The affirmative’s appeal to nationalism and leadership is merely a ploy to get public support for imperialism.
Marshall 95 (Alan Marshall is in the Institute of Development Studies at Massey University, February 1995, “Space Policy”, http://www.sciencedirect.com/science?_ob=MImg&_imagekey=B6V52-3XWRMXY-11-1&_cdi=5774&_user=1458830&_pii=026596469593233B&_origin=&_coverDate=02%2F28%2F1995&_sk=999889998&view=c&wchp=dGLzVlz-zSkzV&md5=3654427bdc6e87641fbbb117001107b9&ie=/sdarticle.pdf)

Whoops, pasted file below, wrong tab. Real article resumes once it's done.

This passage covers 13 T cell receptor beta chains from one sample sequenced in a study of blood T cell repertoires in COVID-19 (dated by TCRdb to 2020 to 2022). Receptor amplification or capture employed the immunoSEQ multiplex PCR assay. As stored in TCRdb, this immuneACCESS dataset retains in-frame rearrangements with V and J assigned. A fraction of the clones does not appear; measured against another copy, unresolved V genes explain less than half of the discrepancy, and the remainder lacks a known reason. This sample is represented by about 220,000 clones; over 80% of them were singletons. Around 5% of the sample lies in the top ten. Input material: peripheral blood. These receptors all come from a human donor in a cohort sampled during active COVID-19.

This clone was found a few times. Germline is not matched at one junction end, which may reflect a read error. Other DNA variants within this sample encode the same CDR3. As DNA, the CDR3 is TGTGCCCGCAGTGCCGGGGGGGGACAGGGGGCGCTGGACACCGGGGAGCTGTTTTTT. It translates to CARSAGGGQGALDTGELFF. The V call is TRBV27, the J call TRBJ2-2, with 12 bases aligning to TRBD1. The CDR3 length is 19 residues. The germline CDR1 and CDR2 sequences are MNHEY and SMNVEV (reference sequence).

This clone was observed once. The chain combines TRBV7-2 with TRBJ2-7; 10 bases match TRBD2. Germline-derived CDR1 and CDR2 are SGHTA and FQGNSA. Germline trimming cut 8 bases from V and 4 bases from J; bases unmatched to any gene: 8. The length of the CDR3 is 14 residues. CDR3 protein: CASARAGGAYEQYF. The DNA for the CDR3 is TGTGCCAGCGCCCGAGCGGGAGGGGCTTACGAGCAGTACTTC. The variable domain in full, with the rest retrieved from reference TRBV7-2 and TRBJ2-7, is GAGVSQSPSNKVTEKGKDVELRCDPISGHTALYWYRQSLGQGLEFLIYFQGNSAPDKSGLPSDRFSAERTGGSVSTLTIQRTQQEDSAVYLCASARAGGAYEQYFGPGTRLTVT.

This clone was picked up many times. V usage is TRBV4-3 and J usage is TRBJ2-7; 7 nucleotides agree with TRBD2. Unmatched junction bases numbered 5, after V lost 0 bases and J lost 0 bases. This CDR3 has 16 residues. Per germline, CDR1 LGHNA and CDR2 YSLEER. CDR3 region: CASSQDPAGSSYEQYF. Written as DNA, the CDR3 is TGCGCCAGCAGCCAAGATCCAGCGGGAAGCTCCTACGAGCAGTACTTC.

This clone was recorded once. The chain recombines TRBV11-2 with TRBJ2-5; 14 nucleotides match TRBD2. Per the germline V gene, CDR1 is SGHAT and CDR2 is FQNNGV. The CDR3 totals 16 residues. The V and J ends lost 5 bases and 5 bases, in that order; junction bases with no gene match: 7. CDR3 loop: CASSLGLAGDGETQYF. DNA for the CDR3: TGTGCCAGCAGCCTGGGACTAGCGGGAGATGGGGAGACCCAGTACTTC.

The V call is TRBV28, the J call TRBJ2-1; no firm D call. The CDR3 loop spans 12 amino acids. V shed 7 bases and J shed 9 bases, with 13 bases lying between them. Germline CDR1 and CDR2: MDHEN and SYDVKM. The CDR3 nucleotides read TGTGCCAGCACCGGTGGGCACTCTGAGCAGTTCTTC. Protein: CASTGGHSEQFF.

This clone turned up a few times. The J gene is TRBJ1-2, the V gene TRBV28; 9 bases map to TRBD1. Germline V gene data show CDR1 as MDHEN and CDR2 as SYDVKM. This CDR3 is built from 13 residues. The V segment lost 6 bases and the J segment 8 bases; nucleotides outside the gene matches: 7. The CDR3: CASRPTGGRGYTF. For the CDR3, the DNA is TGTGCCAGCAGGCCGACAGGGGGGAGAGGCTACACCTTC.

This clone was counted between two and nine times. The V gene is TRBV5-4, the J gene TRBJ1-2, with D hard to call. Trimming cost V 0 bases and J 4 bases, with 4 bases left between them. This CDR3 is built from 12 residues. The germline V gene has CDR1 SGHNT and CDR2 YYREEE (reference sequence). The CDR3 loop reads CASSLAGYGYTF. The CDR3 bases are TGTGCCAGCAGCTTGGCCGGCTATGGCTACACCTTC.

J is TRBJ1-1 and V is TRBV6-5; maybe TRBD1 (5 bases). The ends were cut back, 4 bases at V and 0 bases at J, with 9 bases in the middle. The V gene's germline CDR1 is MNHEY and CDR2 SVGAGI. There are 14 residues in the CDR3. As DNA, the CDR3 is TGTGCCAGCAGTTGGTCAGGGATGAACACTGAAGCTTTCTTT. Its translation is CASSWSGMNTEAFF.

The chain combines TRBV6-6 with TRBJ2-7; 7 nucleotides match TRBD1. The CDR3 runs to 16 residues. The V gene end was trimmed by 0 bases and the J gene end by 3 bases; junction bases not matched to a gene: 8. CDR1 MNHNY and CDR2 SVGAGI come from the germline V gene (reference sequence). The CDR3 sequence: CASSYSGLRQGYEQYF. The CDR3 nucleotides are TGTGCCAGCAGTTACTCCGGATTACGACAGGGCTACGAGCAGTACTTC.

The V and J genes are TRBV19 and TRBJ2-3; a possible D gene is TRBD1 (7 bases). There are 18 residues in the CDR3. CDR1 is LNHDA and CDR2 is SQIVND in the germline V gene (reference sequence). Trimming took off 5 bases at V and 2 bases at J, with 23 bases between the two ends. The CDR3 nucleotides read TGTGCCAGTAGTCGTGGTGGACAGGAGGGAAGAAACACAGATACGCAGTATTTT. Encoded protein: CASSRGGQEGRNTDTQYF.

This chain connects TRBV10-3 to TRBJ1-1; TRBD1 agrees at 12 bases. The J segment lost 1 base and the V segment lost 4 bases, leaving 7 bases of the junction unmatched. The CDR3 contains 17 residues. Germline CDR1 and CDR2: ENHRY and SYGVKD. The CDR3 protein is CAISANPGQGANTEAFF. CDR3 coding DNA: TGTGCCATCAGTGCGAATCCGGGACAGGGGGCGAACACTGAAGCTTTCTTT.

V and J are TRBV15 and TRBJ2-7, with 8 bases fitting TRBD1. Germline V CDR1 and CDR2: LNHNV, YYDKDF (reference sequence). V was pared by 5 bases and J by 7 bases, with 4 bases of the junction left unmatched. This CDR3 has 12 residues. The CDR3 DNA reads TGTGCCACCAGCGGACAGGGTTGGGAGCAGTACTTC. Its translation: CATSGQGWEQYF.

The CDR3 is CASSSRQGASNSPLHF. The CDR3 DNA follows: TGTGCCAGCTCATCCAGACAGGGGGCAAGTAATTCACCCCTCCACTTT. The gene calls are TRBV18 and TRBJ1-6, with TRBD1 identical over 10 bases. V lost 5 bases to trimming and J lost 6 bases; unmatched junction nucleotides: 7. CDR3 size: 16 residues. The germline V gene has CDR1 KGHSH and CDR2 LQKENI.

Nationalism has been the background against which the US space programme has gained much of its popular support.The Kennedy and Johnson Administrations were able to tap into the political mileage to be gained from space travel. In the face of an attack on American national prestige by the Soviet Union’s space exploits nationalist sentiments were easily excited to gain support for a space programme that would reaffirm the USA’s technological prowess. Technological achievements are tangible examples of the superiority of a society, or so many a political leader has sought to convince its subjects. The Kruschev regime, too, held that the technological success of the Sputnik and Vostok projects clearly demonstrated the superiority of the Soviet communist system. Throughout many periods of imperialist history, nationalism has been an essential driving force. As Mommsen l1 declares ‘Sometimes states- men were far less inclined to engage in costly overseas ventures than were those sections of the population, including the masses, who were tempted by vague future greatness and economic advantage’. This situation may well apply to modern day USA, in which the repeated public calls for a massive reassertment of America’s space programme are repeatedly ignored by the US senate, who show a bias towards ‘prudent’ management of the federal budget rather than the future imperial glory of the USA in space. It might be claimed that the lack of receptivity of the US Senate to vast popular sentiments shows the inadequacy of America’s political structures in matters of representation. This may indeed be the case, but it seems likely that the main reason populism is not successfully spurring on Solar System space development is because space development is not popular enough. In the recent past, nationalist and populist calls for an increase in the US space effort were often imbued with ideological stances aimed at theactivities of the USSR in space.